Mail merges are a great way to save time, since they pull information from the same fields, over and over again with each new record in your database. There’s only one problem—all records aren’t created equal; they don’t all have, or all need, the same fields. This article solves that perpetual problem with labels. If you’re already familiar with the problem, you can go straight to the solution entitled: Suppressing blank lines with sections step by step.
Some people live in houses; some in apartments. Some work in enormous campuses with mailstops or buildings in the address; others receive their work mail at a post office box.
Everyone knows this, of course. So why is this worth mentioning? Because it affects how you do mail merges when you send mail to these people. You’ll need all the relevant information for their addresses to print out on labels, or in the header of form letters. You want them to look like figure 1.
Some have a second line for the address; some don’t. That’s just the way that addresses are. This is reflected, of course, in the database. You create your database and, for each person, fill in the Firstname, Lastname, Address1, Address2, City, State, and Zip fields as appropriate. If there is no value for the Address2 field, you leave it blank.
So far so good.
Figure 2 shows what the labels template looks like when you set up your mail merge.
However, this is how your labels will look when they come out of the printer. And, while the post office certainly will deliver letters and packages addressed like this, it does look kind of goofy. (Think how much goofier if you had three address lines in your database.) See figure 3.
Nothing shows up where the empty Address2 value is. At least OpenOffice.org hides the empty Address2 field. That’s good. But OpenOffice.org doesn’t hide the empty carriage return, the empty line reserved for that field. That’s the problem: the carriage return is still there.
Anyone who’s researched how to suppress the blank Address2 line knows it’s a frustrating process. There are some solutions, but they don’t work that well, or they’re complicated, or they only work for letters, not labels. I haven’t tried them all but I concluded from the comments on various forums that we, as OpenOffice.org users, have not yet reached the promised land for this issue.
Here are two solutions. The first one is okay if you’re already using the mail merge wizard. The second one works under any circumstances for any templates.
Tools→Mail Merge Wizard. In window 3, you’ll see this section (shown in figure 4) that lets you suppress any blank lines in the address block.
However, there are two disadvantages: 1) this is a very complicated, yet powerful, wizard; and, 2) it only works for letters, not labels.
The other solution is more elegant and simpler, if not blindingly easy. And once you’ve done it once, it’s very easy to repeat.
When I say “the best way”, that is of course my own opinion. But I think once you do it, you’ll see it’s reasonably slick. You can also use it for dozens of other purposes.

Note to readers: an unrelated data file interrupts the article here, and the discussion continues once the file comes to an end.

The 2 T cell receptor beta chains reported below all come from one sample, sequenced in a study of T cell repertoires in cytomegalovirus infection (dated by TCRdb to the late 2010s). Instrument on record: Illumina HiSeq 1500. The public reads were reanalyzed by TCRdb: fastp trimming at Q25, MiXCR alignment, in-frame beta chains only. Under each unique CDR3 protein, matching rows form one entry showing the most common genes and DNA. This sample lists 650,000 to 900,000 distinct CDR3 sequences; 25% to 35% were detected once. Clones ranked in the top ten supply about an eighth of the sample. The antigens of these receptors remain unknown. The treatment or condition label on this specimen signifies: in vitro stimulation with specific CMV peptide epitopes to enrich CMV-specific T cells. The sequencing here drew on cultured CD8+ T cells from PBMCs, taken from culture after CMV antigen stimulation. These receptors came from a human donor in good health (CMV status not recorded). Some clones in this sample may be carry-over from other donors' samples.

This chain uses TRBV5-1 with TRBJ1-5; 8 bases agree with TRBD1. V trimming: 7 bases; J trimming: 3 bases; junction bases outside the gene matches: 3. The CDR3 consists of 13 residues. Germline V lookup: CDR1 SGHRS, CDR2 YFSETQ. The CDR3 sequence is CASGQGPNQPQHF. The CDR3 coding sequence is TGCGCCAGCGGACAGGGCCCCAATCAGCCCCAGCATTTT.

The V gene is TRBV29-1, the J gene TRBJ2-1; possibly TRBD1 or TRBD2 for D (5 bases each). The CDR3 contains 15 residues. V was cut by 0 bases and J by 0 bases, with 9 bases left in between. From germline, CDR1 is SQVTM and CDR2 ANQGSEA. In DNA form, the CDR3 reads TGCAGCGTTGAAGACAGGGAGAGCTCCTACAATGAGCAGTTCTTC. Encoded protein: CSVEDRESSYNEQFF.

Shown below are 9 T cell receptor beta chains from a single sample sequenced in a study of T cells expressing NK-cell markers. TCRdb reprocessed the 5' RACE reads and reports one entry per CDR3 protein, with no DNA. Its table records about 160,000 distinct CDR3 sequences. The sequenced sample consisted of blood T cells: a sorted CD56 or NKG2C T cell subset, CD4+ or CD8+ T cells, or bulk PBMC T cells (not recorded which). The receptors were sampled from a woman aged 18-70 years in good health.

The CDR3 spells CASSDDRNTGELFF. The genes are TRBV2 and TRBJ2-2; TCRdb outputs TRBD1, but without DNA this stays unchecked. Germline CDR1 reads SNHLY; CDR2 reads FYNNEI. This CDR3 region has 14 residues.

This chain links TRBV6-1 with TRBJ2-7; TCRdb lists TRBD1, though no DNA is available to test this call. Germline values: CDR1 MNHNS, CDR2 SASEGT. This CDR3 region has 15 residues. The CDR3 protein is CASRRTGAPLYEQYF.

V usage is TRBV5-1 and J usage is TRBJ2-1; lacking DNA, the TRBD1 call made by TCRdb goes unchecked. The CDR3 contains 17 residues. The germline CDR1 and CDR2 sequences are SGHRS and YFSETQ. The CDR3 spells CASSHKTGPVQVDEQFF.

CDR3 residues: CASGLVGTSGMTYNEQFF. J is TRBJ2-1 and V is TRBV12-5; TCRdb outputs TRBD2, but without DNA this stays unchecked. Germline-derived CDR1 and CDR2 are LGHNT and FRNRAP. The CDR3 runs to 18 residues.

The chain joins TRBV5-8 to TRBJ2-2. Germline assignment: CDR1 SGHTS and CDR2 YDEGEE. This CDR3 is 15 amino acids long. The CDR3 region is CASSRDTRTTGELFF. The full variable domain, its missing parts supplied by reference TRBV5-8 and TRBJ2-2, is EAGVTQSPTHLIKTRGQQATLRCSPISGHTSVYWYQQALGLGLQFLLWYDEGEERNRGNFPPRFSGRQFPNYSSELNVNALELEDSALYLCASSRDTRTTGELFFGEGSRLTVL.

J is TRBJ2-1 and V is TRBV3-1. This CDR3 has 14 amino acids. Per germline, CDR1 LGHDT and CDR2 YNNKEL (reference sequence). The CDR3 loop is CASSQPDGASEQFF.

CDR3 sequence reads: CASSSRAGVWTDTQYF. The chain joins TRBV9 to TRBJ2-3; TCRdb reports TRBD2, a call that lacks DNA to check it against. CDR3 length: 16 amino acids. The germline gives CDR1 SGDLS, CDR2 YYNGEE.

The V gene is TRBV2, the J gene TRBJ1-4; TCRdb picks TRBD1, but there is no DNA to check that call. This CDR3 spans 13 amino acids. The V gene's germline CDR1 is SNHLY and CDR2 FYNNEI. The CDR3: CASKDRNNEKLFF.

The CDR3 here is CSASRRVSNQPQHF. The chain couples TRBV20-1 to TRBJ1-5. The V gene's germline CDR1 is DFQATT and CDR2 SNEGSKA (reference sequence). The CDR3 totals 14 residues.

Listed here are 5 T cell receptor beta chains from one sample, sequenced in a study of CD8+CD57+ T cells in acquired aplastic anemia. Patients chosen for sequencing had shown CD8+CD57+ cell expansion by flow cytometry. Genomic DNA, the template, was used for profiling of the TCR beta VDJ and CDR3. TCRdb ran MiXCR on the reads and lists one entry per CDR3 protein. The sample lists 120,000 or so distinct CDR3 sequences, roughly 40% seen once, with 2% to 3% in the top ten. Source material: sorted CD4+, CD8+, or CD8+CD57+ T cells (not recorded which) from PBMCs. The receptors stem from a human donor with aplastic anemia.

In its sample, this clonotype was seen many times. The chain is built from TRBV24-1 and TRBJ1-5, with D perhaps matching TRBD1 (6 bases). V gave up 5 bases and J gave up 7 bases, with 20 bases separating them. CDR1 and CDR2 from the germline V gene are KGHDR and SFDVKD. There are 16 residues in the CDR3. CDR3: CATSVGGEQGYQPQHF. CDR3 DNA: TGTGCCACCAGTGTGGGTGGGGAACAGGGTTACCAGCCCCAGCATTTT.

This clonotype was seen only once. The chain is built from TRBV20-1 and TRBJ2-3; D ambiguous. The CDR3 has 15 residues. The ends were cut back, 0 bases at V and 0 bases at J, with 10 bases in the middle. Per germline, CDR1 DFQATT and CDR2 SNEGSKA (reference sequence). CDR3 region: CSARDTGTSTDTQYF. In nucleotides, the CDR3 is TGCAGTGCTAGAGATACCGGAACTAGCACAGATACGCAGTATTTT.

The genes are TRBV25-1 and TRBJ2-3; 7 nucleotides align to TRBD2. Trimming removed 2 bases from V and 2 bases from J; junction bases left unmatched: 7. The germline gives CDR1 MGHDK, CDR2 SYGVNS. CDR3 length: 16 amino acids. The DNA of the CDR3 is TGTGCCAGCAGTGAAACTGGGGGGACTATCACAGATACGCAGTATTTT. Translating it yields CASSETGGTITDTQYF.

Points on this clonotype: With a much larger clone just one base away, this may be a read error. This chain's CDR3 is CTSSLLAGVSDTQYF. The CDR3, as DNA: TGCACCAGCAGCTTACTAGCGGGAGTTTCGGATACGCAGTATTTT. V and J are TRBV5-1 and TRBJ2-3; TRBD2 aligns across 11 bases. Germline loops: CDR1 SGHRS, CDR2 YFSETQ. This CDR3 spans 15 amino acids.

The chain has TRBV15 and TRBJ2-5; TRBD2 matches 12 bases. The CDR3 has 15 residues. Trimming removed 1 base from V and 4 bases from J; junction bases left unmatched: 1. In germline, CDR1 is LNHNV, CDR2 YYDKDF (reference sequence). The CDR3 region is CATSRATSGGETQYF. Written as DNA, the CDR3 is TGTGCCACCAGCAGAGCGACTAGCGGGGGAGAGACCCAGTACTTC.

The key thing, remember, is to suppress the carriage return that’s associated with the empty field, not the empty field itself. The field is empty so it’s not going to show up, period.
You need to hide the carriage return after the
I have tried to do this with the Fields window but couldn’t find a way to express a carriage return.
My solution is to use sections, as shown in figure 5.
I show how to do this in a WorldLabel template, template
WL-OL1125.ott. You can download OpenOffice.org templates for free here. However, the principle applies to anything. You can use this in mail merge letters that you create yourself; you can use it in the templates you get from using
File→New→Labels; and, of course, you can use it in other WorldLabel templates. The key thing is to simply create the mail merge the way you usually do, then put the field that might be empty in a section with the right condition.
A. Get a database.
I’ll assume that you know how to do this or that you already have created one.
B. Create the mail merge.
I’ll show how to do it in the most straightforward way, using the WorldLabel template
Insert→Fields→Other, then the Database tab, and select Mailmerge Fields. See figure 9.
Insert→Section. The Section window will appear.
Select the “Hide With” field and type the condition. This condition just says “Hide this part that the user selected whenever the contents of the field I’m referencing are blank”. See figure 14.
The following are the syntax and an example.
Syntax (replace the italicized values with the real values):
databasename.tablename.fieldname EQ ""
mailinglist.Names.Address2 EQ ""
Note: You could hide anything depending on whether any field or variable is blank, or is equal to Montana, or any other value. The possibilities are tremendous.
The address block will look like figure 15.
Format the address block the way you want it to look: select the font, font size, style, etc.
Copy the whole address block and paste it in the next label area, or to wherever you want to use it again. See figure 16.
File→Printand click Yes. Leave the checkbox unmarked. See figure 20.
This isn’t a very easy, wizardy sort of solution. For a beginner or user with “core” skills, it’s not really possible. For an average user with some tech skills, it’s workable, and of course you SQL programmers out there are looking at each other saying “This is hard?” For the first two categories, though, let me emphasize a couple things.
Tools→Mail Mergeto accomplish the same goal; however, it’s not for labels, just letters.
Insert→Fields→Other, Variables tab, User Variables item.
As with nearly everything in OpenOffice.org, suppressing a blank line in a mail merge is possible—but, in this case, it’s just not obvious.
This work is licensed under a Creative Commons Attribution 3.0 Unported License.